DBF Review: An Evening with Walter Mosley

Mosley is best known as a crime fiction writer, but wishes to stretch his authorial endeavours beyond this genre.

On the 14th of October the Durham Book Festival was graced with the presence of Walter Mosley, an American popular crime fiction novelist and also a screen writer, teacher and an author of other genres. He came to talk on his new book Little Green and the Easy Rawlins series as a whole, but extended his comments to thoughts on writing itself, his own life and remarks on society. Walter also emphasised throughout the evening that his ambition was not to be constrained by the crime fiction genre and that he wished to be seen as an author in general rather than just the famous author of the Easy Rawlins mysteries.

His first book, Gone Fishin’, is part of his most famous series; however, he did not see his first book as a crime novel. He sees the genre as separate because the characters in his novels are surrounded by family and other responsibilities they have to think about, whereas often crime novels centre around one central detective. This makes them unrealistic and existentialist, in his opinion, whereas Walter wants to ground his novels in the real. Due to this, publishers have often asked him to ‘tweak’ his novels so that they could fit into a particular genre which would allow them to be sold more easily but ‘it’s a big mistake to allow a publisher to define you,’ he warned. Walter was not an instant success, though writing for him was about achieving something great rather than being successful; ‘I know what to write to be a best seller, but I want to write good books’ he joked. Walter sees writing as an exploration of self, even those aspects that seem to be taboo, such as sex; ‘it seems people are more scared of sex than of violence,’ Walter exclaims, openly saying that he has written some erotica.

When he began writing at 34, Walter did not know his ideas would turn into crime fiction novels. But the crime elements came easily; as a black child growing up in a white world, he was told not to act suspicious in any way, so Easy does the things Walter was taught to avoid. Amazingly, Walter created Easy and Mouse in four weeks after one of his lecturers told him to write a novel; he wrote every day, ‘I have a theory about writing, all art is ninety percent subconscious’ he explained. He still writes every day, even when he is away so that he can maintain that specific connection with his mind. He described how, in doing this, you delve deeper and deeper into your own subconscious. It is due to this that he highlights that he himself is not Easy, Easy has just learnt from him and his experiences. Later, he did acknowledge that authors’ characters are an inflection of themselves; he has never created a character he disliked, no matter how terrible they turned out to be – Mouse (from the Easy series) killed several people, but there was always a reason with which Walter could empathise.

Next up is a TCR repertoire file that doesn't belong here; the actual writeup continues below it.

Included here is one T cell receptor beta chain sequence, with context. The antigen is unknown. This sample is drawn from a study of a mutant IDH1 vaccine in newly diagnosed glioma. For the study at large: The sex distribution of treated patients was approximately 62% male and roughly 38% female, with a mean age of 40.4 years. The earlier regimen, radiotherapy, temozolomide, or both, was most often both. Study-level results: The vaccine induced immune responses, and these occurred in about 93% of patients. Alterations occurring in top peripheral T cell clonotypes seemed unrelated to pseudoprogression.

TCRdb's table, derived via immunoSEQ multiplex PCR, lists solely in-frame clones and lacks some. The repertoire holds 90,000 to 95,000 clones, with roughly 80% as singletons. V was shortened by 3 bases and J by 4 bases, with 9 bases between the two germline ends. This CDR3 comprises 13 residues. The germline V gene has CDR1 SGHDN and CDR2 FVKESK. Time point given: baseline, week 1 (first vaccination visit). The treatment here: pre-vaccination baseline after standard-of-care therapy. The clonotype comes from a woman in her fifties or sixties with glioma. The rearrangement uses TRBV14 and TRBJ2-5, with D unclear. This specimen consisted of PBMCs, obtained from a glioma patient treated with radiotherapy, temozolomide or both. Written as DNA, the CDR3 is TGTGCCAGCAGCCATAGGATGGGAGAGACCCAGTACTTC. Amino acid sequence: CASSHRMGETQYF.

In order to demonstrate how his characters reach far beyond his conscious imagination, Walter described how one of his characters, Socrates, questions the phrase ‘blood diamonds’- that in fact, the adjective ‘blood’ should be attached to more everyday items such as chocolate, wood for example – making the general public realise that it is not just the purchase of diamonds, which most people cannot afford, that causes injustice to be carried out in the third world. ‘Socrates is far more intelligent than me, I never would have thought of that!’ Walter laughed. Throughout the evening, he spoke of his characters as separate entities that acted of their own accord.

Walter’s father, a ‘black’ Socrates he claimed, was the base for the character. His mother also influenced him by stressing the importance of reading and introducing him to authors such as Camus, Dickens and Conrad. His other influences were L.A. itself where many of books are set, the ‘Sunset Strip’ and the hippie era. He explained that the Sunset Strip was on top of a hill where all the hippies gathered. There they lived in a sort of Utopia, never having to worry about the outside world. In comparison to the other big, multi-ethnical cities in the U.S., L.A. is the most segregated by class and ethnicity. Walter plays on race and mixed relationships in his novels, which many others that are also set in L.A. omit.

‘You don’t exist in history if you’re not in literature. You have to exist in a dramatic way for it to matter to people,’ he explained, which is part of why he writes about racial minorities in his work. He wants to highlight the everyday problems that black people encounter. For example, Walter describes Easy’s ordeal in making a reservation at an expensive restaurant; the doorman first asks him if he has a reservation before he is even allowed to enter the restaurant to make one, he is further questioned by the waitress before he can finally make a reservation with her, and he faces the same questioning come the day of the reservation. Walter explained how he did not want to merely state that Easy made a reservation because that would not be portraying the reality; ‘I try to write about the world as I see it, whatever problems there are, I write about them’ he said. Similarly, Walter himself experienced problems as a black writer with publishers claiming that there were ‘enough’ black detective writers and that white people would not want to read about a black detective.

In spite of this criticism, Walter Mosley is now a well-known international author. He also teaches screen writing at the ‘Sundance School’ where often his students know more about screen writing than he does. The evening finished with a book signing and screening of the film Devil in a Blue Dress, based on the first book of the Easy Rawlins series.

Image attributed to Flickr user mabadca.

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